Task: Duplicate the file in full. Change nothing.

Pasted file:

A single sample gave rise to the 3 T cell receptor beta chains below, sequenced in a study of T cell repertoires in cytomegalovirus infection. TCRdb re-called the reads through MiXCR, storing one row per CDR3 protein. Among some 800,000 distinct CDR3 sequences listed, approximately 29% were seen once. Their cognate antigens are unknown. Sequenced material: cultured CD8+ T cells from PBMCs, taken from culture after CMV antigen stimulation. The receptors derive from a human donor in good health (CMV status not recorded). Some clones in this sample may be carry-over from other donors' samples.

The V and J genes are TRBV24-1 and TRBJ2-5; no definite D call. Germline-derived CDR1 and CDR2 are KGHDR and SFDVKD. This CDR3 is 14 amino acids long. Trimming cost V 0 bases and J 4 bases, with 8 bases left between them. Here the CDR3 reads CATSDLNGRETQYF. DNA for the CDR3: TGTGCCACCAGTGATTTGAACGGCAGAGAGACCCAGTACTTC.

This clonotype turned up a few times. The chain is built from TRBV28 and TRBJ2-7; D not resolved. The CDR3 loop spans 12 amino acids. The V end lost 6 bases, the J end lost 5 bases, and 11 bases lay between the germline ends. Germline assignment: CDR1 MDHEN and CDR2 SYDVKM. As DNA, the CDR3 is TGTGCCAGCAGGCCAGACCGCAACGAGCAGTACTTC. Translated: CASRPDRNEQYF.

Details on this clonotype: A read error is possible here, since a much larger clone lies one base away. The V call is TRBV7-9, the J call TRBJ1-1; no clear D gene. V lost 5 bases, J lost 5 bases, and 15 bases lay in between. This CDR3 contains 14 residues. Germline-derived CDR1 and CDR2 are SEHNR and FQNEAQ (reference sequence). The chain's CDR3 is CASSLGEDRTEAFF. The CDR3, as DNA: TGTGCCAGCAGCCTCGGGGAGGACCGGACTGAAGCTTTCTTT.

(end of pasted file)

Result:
A single sample gave rise to the 3 T cell receptor beta chains below, sequenced in a study of T cell repertoires in cytomegalovirus infection. TCRdb re-called the reads through MiXCR, storing one row per CDR3 protein. Among some 800,000 distinct CDR3 sequences listed, approximately 29% were seen once. Their cognate antigens are unknown. Sequenced material: cultured CD8+ T cells from PBMCs, taken from culture after CMV antigen stimulation. The receptors derive from a human donor in good health (CMV status not recorded). Some clones in this sample may be carry-over from other donors' samples.

The V and J genes are TRBV24-1 and TRBJ2-5; no definite D call. Germline-derived CDR1 and CDR2 are KGHDR and SFDVKD. This CDR3 is 14 amino acids long. Trimming cost V 0 bases and J 4 bases, with 8 bases left between them. Here the CDR3 reads CATSDLNGRETQYF. DNA for the CDR3: TGTGCCACCAGTGATTTGAACGGCAGAGAGACCCAGTACTTC.

This clonotype turned up a few times. The chain is built from TRBV28 and TRBJ2-7; D not resolved. The CDR3 loop spans 12 amino acids. The V end lost 6 bases, the J end lost 5 bases, and 11 bases lay between the germline ends. Germline assignment: CDR1 MDHEN and CDR2 SYDVKM. As DNA, the CDR3 is TGTGCCAGCAGGCCAGACCGCAACGAGCAGTACTTC. Translated: CASRPDRNEQYF.

Details on this clonotype: A read error is possible here, since a much larger clone lies one base away. The V call is TRBV7-9, the J call TRBJ1-1; no clear D gene. V lost 5 bases, J lost 5 bases, and 15 bases lay in between. This CDR3 contains 14 residues. Germline-derived CDR1 and CDR2 are SEHNR and FQNEAQ (reference sequence). The chain's CDR3 is CASSLGEDRTEAFF. The CDR3, as DNA: TGTGCCAGCAGCCTCGGGGAGGACCGGACTGAAGCTTTCTTT.